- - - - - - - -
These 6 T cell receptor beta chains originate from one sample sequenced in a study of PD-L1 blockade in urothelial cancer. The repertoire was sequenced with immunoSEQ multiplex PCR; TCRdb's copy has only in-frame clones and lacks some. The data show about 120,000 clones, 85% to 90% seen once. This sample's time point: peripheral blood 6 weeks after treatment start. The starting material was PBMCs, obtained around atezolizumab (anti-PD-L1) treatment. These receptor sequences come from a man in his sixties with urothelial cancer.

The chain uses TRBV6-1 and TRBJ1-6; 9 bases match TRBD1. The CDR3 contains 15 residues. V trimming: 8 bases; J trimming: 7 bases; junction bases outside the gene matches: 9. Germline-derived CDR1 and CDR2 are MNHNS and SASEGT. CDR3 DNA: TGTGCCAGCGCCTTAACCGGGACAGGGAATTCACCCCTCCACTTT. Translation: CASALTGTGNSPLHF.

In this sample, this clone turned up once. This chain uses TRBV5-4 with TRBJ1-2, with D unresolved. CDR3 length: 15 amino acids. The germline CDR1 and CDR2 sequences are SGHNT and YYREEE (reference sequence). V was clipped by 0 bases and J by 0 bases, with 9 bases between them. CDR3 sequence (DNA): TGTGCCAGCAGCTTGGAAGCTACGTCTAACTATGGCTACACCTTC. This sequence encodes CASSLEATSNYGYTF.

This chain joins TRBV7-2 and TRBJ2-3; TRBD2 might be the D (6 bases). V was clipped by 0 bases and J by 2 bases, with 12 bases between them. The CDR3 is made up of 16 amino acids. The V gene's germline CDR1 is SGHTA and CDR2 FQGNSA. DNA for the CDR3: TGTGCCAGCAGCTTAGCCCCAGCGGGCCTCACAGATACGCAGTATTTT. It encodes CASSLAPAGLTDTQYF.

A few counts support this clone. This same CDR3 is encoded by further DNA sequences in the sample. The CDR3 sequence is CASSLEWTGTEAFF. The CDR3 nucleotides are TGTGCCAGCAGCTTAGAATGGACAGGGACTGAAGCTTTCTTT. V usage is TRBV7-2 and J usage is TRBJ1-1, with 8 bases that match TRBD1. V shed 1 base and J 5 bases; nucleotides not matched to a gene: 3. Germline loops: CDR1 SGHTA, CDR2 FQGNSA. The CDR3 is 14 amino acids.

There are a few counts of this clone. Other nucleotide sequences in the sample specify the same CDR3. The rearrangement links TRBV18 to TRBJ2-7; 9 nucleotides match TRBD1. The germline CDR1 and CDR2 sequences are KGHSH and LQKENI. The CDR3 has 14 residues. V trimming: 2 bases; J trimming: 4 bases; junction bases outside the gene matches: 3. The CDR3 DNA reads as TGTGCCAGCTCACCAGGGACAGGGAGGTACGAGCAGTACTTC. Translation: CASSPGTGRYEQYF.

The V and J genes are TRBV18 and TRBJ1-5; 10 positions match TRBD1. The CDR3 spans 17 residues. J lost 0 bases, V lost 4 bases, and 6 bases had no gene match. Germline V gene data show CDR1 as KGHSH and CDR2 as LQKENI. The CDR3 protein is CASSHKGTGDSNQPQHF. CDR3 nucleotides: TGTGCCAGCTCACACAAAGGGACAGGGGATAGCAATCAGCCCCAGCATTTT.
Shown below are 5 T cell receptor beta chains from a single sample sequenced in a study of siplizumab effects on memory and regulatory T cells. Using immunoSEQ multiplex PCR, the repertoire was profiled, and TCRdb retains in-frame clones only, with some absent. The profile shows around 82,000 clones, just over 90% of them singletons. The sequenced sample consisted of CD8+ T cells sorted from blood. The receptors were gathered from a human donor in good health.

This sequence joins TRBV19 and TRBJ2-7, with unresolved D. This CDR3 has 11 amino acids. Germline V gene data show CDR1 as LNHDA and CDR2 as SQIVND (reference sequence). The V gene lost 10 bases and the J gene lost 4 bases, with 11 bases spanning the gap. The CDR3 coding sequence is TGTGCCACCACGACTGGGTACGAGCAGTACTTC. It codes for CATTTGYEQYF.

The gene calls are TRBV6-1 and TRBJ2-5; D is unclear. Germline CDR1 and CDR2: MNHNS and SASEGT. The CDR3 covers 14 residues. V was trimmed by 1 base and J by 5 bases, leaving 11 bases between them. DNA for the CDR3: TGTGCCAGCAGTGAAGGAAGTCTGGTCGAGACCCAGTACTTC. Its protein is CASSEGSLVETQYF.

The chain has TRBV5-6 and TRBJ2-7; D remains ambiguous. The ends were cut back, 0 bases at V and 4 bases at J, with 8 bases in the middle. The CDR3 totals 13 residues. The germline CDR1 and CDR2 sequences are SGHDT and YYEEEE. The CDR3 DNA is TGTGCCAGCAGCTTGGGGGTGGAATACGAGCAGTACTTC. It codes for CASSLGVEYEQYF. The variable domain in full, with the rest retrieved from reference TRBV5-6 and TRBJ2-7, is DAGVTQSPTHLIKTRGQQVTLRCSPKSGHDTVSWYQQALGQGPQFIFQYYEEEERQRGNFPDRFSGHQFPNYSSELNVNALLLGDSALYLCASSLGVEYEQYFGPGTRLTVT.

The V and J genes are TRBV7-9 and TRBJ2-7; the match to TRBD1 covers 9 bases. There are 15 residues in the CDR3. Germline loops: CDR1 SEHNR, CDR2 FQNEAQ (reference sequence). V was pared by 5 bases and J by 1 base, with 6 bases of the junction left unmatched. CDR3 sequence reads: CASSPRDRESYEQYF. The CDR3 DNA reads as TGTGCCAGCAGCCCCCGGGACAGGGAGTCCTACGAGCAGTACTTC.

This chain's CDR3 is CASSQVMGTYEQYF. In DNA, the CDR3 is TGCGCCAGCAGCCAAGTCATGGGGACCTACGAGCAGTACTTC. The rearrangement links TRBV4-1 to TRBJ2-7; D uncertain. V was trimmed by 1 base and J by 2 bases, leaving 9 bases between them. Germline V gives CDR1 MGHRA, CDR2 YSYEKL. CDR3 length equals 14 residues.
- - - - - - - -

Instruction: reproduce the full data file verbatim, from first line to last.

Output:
These 6 T cell receptor beta chains originate from one sample sequenced in a study of PD-L1 blockade in urothelial cancer. The repertoire was sequenced with immunoSEQ multiplex PCR; TCRdb's copy has only in-frame clones and lacks some. The data show about 120,000 clones, 85% to 90% seen once. This sample's time point: peripheral blood 6 weeks after treatment start. The starting material was PBMCs, obtained around atezolizumab (anti-PD-L1) treatment. These receptor sequences come from a man in his sixties with urothelial cancer.

The chain uses TRBV6-1 and TRBJ1-6; 9 bases match TRBD1. The CDR3 contains 15 residues. V trimming: 8 bases; J trimming: 7 bases; junction bases outside the gene matches: 9. Germline-derived CDR1 and CDR2 are MNHNS and SASEGT. CDR3 DNA: TGTGCCAGCGCCTTAACCGGGACAGGGAATTCACCCCTCCACTTT. Translation: CASALTGTGNSPLHF.

In this sample, this clone turned up once. This chain uses TRBV5-4 with TRBJ1-2, with D unresolved. CDR3 length: 15 amino acids. The germline CDR1 and CDR2 sequences are SGHNT and YYREEE (reference sequence). V was clipped by 0 bases and J by 0 bases, with 9 bases between them. CDR3 sequence (DNA): TGTGCCAGCAGCTTGGAAGCTACGTCTAACTATGGCTACACCTTC. This sequence encodes CASSLEATSNYGYTF.

This chain joins TRBV7-2 and TRBJ2-3; TRBD2 might be the D (6 bases). V was clipped by 0 bases and J by 2 bases, with 12 bases between them. The CDR3 is made up of 16 amino acids. The V gene's germline CDR1 is SGHTA and CDR2 FQGNSA. DNA for the CDR3: TGTGCCAGCAGCTTAGCCCCAGCGGGCCTCACAGATACGCAGTATTTT. It encodes CASSLAPAGLTDTQYF.

A few counts support this clone. This same CDR3 is encoded by further DNA sequences in the sample. The CDR3 sequence is CASSLEWTGTEAFF. The CDR3 nucleotides are TGTGCCAGCAGCTTAGAATGGACAGGGACTGAAGCTTTCTTT. V usage is TRBV7-2 and J usage is TRBJ1-1, with 8 bases that match TRBD1. V shed 1 base and J 5 bases; nucleotides not matched to a gene: 3. Germline loops: CDR1 SGHTA, CDR2 FQGNSA. The CDR3 is 14 amino acids.

There are a few counts of this clone. Other nucleotide sequences in the sample specify the same CDR3. The rearrangement links TRBV18 to TRBJ2-7; 9 nucleotides match TRBD1. The germline CDR1 and CDR2 sequences are KGHSH and LQKENI. The CDR3 has 14 residues. V trimming: 2 bases; J trimming: 4 bases; junction bases outside the gene matches: 3. The CDR3 DNA reads as TGTGCCAGCTCACCAGGGACAGGGAGGTACGAGCAGTACTTC. Translation: CASSPGTGRYEQYF.

The V and J genes are TRBV18 and TRBJ1-5; 10 positions match TRBD1. The CDR3 spans 17 residues. J lost 0 bases, V lost 4 bases, and 6 bases had no gene match. Germline V gene data show CDR1 as KGHSH and CDR2 as LQKENI. The CDR3 protein is CASSHKGTGDSNQPQHF. CDR3 nucleotides: TGTGCCAGCTCACACAAAGGGACAGGGGATAGCAATCAGCCCCAGCATTTT.
Shown below are 5 T cell receptor beta chains from a single sample sequenced in a study of siplizumab effects on memory and regulatory T cells. Using immunoSEQ multiplex PCR, the repertoire was profiled, and TCRdb retains in-frame clones only, with some absent. The profile shows around 82,000 clones, just over 90% of them singletons. The sequenced sample consisted of CD8+ T cells sorted from blood. The receptors were gathered from a human donor in good health.

This sequence joins TRBV19 and TRBJ2-7, with unresolved D. This CDR3 has 11 amino acids. Germline V gene data show CDR1 as LNHDA and CDR2 as SQIVND (reference sequence). The V gene lost 10 bases and the J gene lost 4 bases, with 11 bases spanning the gap. The CDR3 coding sequence is TGTGCCACCACGACTGGGTACGAGCAGTACTTC. It codes for CATTTGYEQYF.

The gene calls are TRBV6-1 and TRBJ2-5; D is unclear. Germline CDR1 and CDR2: MNHNS and SASEGT. The CDR3 covers 14 residues. V was trimmed by 1 base and J by 5 bases, leaving 11 bases between them. DNA for the CDR3: TGTGCCAGCAGTGAAGGAAGTCTGGTCGAGACCCAGTACTTC. Its protein is CASSEGSLVETQYF.

The chain has TRBV5-6 and TRBJ2-7; D remains ambiguous. The ends were cut back, 0 bases at V and 4 bases at J, with 8 bases in the middle. The CDR3 totals 13 residues. The germline CDR1 and CDR2 sequences are SGHDT and YYEEEE. The CDR3 DNA is TGTGCCAGCAGCTTGGGGGTGGAATACGAGCAGTACTTC. It codes for CASSLGVEYEQYF. The variable domain in full, with the rest retrieved from reference TRBV5-6 and TRBJ2-7, is DAGVTQSPTHLIKTRGQQVTLRCSPKSGHDTVSWYQQALGQGPQFIFQYYEEEERQRGNFPDRFSGHQFPNYSSELNVNALLLGDSALYLCASSLGVEYEQYFGPGTRLTVT.

The V and J genes are TRBV7-9 and TRBJ2-7; the match to TRBD1 covers 9 bases. There are 15 residues in the CDR3. Germline loops: CDR1 SEHNR, CDR2 FQNEAQ (reference sequence). V was pared by 5 bases and J by 1 base, with 6 bases of the junction left unmatched. CDR3 sequence reads: CASSPRDRESYEQYF. The CDR3 DNA reads as TGTGCCAGCAGCCCCCGGGACAGGGAGTCCTACGAGCAGTACTTC.

This chain's CDR3 is CASSQVMGTYEQYF. In DNA, the CDR3 is TGCGCCAGCAGCCAAGTCATGGGGACCTACGAGCAGTACTTC. The rearrangement links TRBV4-1 to TRBJ2-7; D uncertain. V was trimmed by 1 base and J by 2 bases, leaving 9 bases between them. Germline V gives CDR1 MGHRA, CDR2 YSYEKL. CDR3 length equals 14 residues.